DROUGHT has forced California water regulators to adopted sweeping, unprecedented restrictions on water use.
They are trying to alter how people, governments and businesses can use water, hoping to push reluctant residents to greater efforts at conservation.
The State Water Resources Control Board approved rules on Tuesday that force cities to limit watering on public property, encourage homeowners to let their lawns die and impose mandatory water-saving targets for the hundreds of local agencies and cities that supply water to California customers.
Governor Jerry Brown sought the more stringent regulations, arguing that voluntary conservation efforts have so far not yielded the water savings needed amid a four-year drought. He ordered water agencies to cut urban water use by 25 per cent from levels in 2013, the year before he declared a drought emergency.
“It is better to prepare now than face much more painful cuts should it not rain in the fall,” the board’s chairwoman Felicia Marcus said on Tuesday as the panel voted 5-0 to approve the new rules.
Although the rules are mandatory, it’s still unclear what punishment the state water board and local agencies will impose for those that fail to meet the targets. Board officials said they expect dramatic water savings by June and are willing to add restrictions and penalties for agencies that lag behind.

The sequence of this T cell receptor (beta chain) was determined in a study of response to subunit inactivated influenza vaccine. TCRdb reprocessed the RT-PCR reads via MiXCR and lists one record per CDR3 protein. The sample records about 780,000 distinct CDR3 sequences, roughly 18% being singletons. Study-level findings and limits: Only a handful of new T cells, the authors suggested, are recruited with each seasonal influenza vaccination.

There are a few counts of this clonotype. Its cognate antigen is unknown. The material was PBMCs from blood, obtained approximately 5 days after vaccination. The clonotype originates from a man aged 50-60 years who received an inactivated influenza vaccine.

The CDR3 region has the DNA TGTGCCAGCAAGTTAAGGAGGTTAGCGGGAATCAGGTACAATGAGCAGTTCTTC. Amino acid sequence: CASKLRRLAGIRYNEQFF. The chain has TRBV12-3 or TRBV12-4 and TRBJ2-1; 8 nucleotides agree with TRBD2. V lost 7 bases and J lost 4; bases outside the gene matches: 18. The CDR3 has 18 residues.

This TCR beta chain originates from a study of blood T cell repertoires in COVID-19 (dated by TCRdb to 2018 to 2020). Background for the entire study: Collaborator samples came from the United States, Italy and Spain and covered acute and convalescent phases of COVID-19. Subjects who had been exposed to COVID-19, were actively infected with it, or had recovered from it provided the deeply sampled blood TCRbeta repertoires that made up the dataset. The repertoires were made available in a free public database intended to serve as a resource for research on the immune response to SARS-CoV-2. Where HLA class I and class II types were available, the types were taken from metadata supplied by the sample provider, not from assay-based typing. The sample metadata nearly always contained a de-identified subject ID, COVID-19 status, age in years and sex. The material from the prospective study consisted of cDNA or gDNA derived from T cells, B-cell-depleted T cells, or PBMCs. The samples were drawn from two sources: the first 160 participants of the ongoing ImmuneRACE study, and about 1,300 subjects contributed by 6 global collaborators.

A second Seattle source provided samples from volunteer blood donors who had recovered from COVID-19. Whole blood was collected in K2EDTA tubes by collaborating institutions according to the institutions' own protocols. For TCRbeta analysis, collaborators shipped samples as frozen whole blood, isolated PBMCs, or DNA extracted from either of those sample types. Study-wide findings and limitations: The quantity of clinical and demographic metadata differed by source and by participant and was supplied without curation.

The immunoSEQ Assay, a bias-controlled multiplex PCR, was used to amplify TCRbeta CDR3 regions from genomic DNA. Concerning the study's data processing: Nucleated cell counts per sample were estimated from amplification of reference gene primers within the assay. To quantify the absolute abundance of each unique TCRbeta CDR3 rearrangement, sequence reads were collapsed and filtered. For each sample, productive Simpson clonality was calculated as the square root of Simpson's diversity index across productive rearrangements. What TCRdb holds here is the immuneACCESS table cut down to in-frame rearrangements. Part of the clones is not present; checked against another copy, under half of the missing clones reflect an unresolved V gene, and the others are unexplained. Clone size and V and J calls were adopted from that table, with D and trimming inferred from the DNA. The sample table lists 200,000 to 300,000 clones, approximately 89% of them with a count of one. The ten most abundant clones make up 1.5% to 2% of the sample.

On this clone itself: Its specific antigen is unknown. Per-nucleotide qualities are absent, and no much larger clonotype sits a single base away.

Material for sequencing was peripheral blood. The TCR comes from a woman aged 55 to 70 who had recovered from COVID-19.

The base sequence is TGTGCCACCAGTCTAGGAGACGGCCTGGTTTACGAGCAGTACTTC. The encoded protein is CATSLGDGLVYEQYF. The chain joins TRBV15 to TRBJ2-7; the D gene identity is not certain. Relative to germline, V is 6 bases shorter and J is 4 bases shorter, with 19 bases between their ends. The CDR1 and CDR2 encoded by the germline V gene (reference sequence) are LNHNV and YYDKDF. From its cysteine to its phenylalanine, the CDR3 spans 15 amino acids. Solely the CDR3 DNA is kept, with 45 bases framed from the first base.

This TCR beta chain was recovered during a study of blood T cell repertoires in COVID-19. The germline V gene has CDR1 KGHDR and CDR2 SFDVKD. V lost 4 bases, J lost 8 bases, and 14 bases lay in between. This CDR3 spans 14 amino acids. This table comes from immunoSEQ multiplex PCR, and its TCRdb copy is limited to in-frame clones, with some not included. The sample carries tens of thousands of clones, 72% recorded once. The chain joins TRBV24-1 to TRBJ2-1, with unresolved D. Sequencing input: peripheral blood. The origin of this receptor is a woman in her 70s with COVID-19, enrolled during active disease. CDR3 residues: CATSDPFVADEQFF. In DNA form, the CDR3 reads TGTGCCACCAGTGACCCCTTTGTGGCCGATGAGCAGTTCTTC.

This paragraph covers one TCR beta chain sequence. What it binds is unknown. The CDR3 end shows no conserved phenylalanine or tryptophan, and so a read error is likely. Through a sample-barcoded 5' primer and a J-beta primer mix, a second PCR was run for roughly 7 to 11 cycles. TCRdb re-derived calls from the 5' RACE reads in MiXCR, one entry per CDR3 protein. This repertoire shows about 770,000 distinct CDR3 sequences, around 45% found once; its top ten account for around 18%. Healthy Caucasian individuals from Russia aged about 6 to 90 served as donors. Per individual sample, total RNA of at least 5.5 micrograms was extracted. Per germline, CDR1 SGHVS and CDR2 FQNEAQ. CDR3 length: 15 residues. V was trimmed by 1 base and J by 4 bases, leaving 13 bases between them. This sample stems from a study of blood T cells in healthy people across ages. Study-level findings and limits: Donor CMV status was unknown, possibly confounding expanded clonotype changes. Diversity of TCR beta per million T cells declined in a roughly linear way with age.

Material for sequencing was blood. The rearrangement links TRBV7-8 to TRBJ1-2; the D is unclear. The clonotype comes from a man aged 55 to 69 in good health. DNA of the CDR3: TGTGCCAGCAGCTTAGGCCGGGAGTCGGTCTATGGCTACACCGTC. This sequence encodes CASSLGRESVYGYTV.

The board lacks staff to oversee each of the hundreds of water agencies, which range dramatically in size and scope.
Some local agencies that are tasked with achieving savings do not have the resources to issue fines to those who waste water, and many others have chosen not to do so.
Despite the dire warnings, it is also still not clear that Californians have grasped the seriousness of the drought or the need for conservation. Data released by the board showed that residents conserved little water in March.
A survey of water departments showed water use fell less than 4 per cent in March compared with the same month in 2013. Overall savings have been about 9 per cent since last summer. Under the new rules, each city is ordered to cut water use by up to 36 per cent compared with 2013. Some local water departments have called the proposal unrealistic, arguing that achieving steep cuts could cause higher water bills and declining property values, and drain resources from projects to develop drought-proof water technology, such as desalination and sewage recycling.
Representatives of water agencies in the San Diego area have been critical of the targets, pointing out that the region has slashed consumption and agencies have spent $3.5 billion (£2.3bn) to prepare for dry periods after facing severe cuts in earlier droughts.
Mark Weston, the chairman of the San Diego County Water Authority, said: “San Diego has lived the horror of what the state is going through right now.”